The 2013-2016 IAAF Strategic Plan has six Core Values: universality, leadership, unity, excellence, integrity and solidarity, and a Vision Statement: “To lead, govern and develop the sport of athletics in all its forms worldwide, uniting the Athletics Family in a spirit of excellence, integrity and solidarity.”
There were six automatic qualifiers65.00 or more - for Tuesday night’s final from the 41-athlete line-up, and they were led by Gerd Kanter, the defending Olympic champion from Estonia, who throwing in the second of the two groups blasted out 66.39 in the third round after struggling with his opening efforts. With a similar qualification performance Britain’s Lawrence Okoye didn’t guarantee his place in the final until his third attempt of 65.28.
Sandwiched between these two performances in Group A were Germany’s double World champion Robert Harting, the odds on favourite for gold, who launched 66.22, and Jorge Fernandez of Cuba whose 65.34 on his first attempt might be the latest signal that this athlete is about to enter the elite of the sport.
Harting, 27, has one of the longest current win streaks in the sport of 28 competitions (finals only) which now dates back to 19 August 2010 but the Cuban who is 3 years his junior has steadily emerged winning the Pan Am Games last season and finishing 8th at the World Championships in Daegu. This season Fernandez has improved his PB to 66.05, just 5 centimetres more than his old mark (2010) but from this morning’s performance, it looks as if there is more to come.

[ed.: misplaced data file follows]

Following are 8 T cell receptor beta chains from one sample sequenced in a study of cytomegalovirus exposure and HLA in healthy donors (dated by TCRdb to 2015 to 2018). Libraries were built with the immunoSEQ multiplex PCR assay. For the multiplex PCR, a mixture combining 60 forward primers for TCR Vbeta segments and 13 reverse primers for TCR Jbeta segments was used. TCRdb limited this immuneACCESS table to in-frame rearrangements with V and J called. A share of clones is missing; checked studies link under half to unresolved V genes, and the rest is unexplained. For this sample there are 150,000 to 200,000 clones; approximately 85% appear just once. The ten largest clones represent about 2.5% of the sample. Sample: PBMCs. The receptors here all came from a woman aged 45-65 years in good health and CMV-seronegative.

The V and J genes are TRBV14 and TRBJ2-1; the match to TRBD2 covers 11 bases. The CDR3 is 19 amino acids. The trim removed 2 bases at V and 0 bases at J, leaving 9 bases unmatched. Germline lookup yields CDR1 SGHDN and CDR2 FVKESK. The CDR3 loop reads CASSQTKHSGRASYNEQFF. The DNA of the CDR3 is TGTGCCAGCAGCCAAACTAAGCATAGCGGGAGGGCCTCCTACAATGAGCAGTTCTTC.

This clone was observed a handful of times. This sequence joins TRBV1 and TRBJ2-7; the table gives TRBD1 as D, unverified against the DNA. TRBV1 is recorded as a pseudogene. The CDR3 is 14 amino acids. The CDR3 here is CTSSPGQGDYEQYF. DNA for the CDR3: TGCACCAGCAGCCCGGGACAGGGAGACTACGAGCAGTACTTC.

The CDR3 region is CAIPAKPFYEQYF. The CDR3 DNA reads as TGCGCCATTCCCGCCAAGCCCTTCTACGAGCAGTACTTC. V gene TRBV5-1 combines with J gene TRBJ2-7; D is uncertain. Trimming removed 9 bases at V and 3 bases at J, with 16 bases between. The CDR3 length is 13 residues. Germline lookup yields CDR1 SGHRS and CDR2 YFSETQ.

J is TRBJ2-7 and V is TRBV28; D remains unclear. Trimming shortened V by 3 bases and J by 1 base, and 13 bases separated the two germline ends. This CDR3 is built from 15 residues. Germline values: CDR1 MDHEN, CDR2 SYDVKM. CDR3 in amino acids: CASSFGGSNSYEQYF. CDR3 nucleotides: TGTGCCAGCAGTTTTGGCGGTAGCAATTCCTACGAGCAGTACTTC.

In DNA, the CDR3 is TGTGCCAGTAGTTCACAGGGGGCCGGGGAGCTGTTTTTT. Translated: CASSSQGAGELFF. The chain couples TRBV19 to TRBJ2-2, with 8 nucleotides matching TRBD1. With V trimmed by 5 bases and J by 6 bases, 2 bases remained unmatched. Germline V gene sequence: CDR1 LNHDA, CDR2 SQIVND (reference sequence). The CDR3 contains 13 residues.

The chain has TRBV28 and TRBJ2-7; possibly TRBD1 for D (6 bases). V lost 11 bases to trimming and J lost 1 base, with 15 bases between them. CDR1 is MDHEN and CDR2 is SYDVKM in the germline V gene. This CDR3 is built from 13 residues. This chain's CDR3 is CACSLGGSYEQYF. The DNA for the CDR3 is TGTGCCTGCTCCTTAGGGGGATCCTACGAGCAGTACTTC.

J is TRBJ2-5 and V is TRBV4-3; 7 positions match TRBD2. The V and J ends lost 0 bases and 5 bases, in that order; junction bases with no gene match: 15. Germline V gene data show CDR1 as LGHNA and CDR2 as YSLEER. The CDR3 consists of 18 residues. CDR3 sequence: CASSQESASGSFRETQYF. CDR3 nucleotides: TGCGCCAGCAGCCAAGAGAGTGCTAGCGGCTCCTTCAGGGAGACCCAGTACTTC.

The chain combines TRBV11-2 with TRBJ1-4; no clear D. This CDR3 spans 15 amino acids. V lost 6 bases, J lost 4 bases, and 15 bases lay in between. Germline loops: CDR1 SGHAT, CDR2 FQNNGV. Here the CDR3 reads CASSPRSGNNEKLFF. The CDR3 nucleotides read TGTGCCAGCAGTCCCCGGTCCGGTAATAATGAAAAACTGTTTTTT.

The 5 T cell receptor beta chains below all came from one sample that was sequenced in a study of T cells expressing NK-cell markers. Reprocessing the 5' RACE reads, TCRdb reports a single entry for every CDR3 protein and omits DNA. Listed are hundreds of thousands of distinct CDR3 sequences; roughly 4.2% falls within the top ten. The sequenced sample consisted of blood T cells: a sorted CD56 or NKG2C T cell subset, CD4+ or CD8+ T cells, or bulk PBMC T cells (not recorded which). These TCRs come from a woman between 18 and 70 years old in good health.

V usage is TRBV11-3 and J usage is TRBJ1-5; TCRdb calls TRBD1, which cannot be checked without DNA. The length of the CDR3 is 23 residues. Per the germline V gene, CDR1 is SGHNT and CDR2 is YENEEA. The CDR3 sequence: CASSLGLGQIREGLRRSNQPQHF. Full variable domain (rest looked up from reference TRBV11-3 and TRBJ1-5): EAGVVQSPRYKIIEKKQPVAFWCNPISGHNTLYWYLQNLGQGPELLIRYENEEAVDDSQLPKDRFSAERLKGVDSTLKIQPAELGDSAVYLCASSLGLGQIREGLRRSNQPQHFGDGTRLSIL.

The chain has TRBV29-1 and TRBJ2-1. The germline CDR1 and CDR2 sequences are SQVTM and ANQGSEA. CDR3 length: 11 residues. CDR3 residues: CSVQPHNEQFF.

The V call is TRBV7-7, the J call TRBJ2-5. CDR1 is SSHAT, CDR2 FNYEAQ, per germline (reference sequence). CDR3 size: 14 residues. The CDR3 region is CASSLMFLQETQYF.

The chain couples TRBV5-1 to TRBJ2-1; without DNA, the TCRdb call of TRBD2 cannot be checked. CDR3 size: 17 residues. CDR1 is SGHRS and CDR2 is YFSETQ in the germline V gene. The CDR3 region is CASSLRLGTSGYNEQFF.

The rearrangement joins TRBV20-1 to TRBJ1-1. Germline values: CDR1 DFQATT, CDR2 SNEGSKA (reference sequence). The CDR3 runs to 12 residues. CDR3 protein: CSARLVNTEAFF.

There were only two automatic qualifiers from the first group, India’s Vikas Gowda (65.20), who was seventh in the Daegu World Championships, and Ehsan Hadadi of Iran (65.19), the bronze medallist in Korea, with their bests coming respectively with their second and first efforts.
Below par today but still making it into the final were two of the major medal contenders, Pole Piotr Malachowski (64.65), the Olympic silver medallist in 2008, and Virgilijus Alekna (63.88), the two-time Olympic and World champion from Lithuania.
The Pole has a season’s best of 68.94 which makes him the third best of the year so far, while Alekna, who is now 40, holds second place on the world season’s list with 70.28m behind Harting (70.66).
It’s helpful to note that aside the Cuban, the top of this event has remained pretty constant in the last four years, the Beijing final seeing Kanter, Malachowski, Alekna and Harting take the top four places, and that could again be the scenario in tomorrow’s final, though Harting should be at the front of that line this time. If he is it will be Germany’s 4th Olympic gold medal in this event’s history.
The once all powerful USA, who have provided 14 Olympic champions, will not be represented in the final, their entire trio failing to make the grade.
Not managing to join Kanter in the final are his compatriots, 39-year-old Aleksander Tammert (60.20), the bronze medallist from 2004, and Mart Israel (60.34) who was fourth in the Daegu Worlds.
Making up the final of 12, are Martin Wierig (64.13) of Germany, World Championships fifth placer Australia’s Benn Harradine (64.00), Spain’s Frank Casanas (63.76) who was fifth in Beijing, and Erik Cadee of The Netherlands (63.55).